Lung cancer is the second leading cause of cancer, the first being breast cancer in the global population, making it essential to improve to predict early risk and diagnosis. [1] The generation of the genomic instability phenotype is one of the early events in carcinogenesis, which enables an unstable cell to evolve into a cancer cell by achieving a greater proliferative capacity. [2] It is well known that cancer results from an accumulation of multiple genetic changes that can be mediated through chromosomal changes and can be cytogenetically detectable. [3] The level of genetic damage in peripheral blood lymphocytes can be hypothesized to the amount of damage in the precursor cells that lead to the carcinogenic process in target tissues. [4] Both cohort and nested case-control studies have shown evidence that cytogenetic biomarkers are positively correlated with cancer risk that has been strongly validated showing that chromosome aberrations are a marker of cancer risk reflecting both the genotoxic effects of carcinogens and individual cancer susceptibility. [5]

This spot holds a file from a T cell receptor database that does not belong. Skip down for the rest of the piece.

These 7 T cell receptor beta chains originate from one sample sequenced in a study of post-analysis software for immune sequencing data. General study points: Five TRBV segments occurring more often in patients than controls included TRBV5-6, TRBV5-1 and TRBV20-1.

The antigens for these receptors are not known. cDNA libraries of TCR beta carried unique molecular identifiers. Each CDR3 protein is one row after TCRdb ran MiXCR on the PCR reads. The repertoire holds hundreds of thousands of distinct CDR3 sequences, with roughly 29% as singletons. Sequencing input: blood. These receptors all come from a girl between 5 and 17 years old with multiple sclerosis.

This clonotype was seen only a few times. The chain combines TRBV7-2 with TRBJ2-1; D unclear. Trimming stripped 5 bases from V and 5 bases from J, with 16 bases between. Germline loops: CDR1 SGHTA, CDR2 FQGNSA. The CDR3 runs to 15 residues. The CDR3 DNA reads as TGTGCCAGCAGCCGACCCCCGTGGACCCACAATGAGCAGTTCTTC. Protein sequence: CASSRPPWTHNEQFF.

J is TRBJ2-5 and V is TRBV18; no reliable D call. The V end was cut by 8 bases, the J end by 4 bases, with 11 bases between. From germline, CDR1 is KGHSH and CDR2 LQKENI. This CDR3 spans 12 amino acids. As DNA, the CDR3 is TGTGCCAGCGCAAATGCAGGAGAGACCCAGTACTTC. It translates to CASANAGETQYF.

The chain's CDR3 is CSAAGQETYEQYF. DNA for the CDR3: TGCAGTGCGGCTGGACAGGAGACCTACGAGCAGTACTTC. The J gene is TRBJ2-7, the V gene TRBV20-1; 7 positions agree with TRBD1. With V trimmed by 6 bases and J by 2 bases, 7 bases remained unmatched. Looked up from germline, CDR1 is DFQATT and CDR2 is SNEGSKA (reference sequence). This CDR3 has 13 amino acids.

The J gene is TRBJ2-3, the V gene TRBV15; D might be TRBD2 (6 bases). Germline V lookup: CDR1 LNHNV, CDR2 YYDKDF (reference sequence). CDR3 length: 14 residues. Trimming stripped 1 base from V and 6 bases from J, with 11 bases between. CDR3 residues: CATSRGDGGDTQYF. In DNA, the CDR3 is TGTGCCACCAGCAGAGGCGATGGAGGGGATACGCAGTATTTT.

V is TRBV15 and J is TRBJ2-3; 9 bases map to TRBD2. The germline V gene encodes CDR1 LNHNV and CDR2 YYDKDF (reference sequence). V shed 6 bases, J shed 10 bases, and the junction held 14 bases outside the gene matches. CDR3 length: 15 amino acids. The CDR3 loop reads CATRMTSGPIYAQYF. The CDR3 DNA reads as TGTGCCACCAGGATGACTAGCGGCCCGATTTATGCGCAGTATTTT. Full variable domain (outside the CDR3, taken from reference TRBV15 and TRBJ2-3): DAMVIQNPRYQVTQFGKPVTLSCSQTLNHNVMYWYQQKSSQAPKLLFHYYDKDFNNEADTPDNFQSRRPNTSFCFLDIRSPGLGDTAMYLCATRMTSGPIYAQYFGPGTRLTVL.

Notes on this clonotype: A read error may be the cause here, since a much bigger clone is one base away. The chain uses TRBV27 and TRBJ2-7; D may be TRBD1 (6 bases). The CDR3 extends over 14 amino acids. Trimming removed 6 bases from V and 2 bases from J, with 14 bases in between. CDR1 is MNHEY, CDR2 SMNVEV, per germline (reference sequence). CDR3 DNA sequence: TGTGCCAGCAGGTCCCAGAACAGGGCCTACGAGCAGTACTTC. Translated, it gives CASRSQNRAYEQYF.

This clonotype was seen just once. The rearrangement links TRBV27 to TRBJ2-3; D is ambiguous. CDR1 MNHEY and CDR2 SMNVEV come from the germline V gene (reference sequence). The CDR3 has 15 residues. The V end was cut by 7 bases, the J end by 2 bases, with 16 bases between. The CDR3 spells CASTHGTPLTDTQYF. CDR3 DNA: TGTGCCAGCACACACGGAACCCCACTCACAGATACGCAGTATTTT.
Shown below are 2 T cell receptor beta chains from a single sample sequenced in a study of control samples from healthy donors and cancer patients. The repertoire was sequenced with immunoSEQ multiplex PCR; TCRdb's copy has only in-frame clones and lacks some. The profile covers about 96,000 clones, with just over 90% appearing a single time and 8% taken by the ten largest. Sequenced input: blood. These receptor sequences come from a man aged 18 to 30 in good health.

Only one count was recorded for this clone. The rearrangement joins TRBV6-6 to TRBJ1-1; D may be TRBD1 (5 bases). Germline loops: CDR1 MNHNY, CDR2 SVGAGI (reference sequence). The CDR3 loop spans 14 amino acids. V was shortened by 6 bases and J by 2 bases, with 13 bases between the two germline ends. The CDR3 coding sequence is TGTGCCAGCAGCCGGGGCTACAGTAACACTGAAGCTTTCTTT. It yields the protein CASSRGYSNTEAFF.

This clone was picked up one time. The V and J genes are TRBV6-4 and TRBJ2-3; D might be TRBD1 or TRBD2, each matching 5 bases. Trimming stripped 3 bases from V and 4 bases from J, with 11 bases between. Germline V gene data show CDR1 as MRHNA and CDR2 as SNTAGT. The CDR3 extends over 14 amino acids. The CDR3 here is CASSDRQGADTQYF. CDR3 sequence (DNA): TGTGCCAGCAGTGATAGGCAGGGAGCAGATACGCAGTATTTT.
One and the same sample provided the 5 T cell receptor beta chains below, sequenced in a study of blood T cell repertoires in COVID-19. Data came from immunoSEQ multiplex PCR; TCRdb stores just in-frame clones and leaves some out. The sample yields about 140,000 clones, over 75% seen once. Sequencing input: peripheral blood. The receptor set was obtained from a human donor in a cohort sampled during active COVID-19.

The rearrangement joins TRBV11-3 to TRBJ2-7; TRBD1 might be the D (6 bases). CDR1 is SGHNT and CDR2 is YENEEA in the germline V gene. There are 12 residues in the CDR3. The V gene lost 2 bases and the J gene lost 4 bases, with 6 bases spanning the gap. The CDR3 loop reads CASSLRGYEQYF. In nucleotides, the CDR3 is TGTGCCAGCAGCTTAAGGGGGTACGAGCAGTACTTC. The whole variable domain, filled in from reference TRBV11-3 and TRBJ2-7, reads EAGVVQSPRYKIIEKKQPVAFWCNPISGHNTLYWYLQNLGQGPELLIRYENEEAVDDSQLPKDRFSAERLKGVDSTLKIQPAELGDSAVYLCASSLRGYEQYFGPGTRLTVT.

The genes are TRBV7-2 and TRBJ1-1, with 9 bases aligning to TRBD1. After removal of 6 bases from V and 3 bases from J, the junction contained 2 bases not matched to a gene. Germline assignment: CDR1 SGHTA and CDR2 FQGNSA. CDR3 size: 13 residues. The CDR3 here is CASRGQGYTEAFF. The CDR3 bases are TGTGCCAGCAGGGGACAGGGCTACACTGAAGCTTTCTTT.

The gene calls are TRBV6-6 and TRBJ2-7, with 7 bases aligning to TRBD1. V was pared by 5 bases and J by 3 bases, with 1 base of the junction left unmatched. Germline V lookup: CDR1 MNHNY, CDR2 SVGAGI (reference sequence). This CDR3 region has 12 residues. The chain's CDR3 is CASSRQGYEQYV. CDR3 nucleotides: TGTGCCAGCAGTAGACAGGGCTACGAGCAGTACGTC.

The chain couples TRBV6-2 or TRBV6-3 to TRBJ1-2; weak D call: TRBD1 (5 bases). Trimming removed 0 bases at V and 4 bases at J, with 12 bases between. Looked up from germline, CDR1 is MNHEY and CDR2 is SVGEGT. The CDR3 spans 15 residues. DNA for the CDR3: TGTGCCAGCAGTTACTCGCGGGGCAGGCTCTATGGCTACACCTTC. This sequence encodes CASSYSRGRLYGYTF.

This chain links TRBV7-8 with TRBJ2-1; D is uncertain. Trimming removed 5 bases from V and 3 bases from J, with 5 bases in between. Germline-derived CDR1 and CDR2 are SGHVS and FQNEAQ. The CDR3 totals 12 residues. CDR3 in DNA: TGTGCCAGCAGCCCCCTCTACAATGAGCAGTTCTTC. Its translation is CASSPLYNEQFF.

Approximately, 85% and 47% of the lung cancers in men and women are caused by tobacco smoking. The conventional smoke from the cigarette mouthpiece contains about 10 10 particles/ml. [6] Cigarette smoke contains at least 81 known carcinogens such as benzo[a] pyren, Nicotine-derived nitrosamine ketone (NNK), 1,3-butadiene and the radioisotope polonium-210, and free radicals and it induces oxidative damage in humans. International Agency for Research on Cancer (IARC) has evaluated, and studies have been conducted to prove the carcinogenicity in either laboratory animals or human models.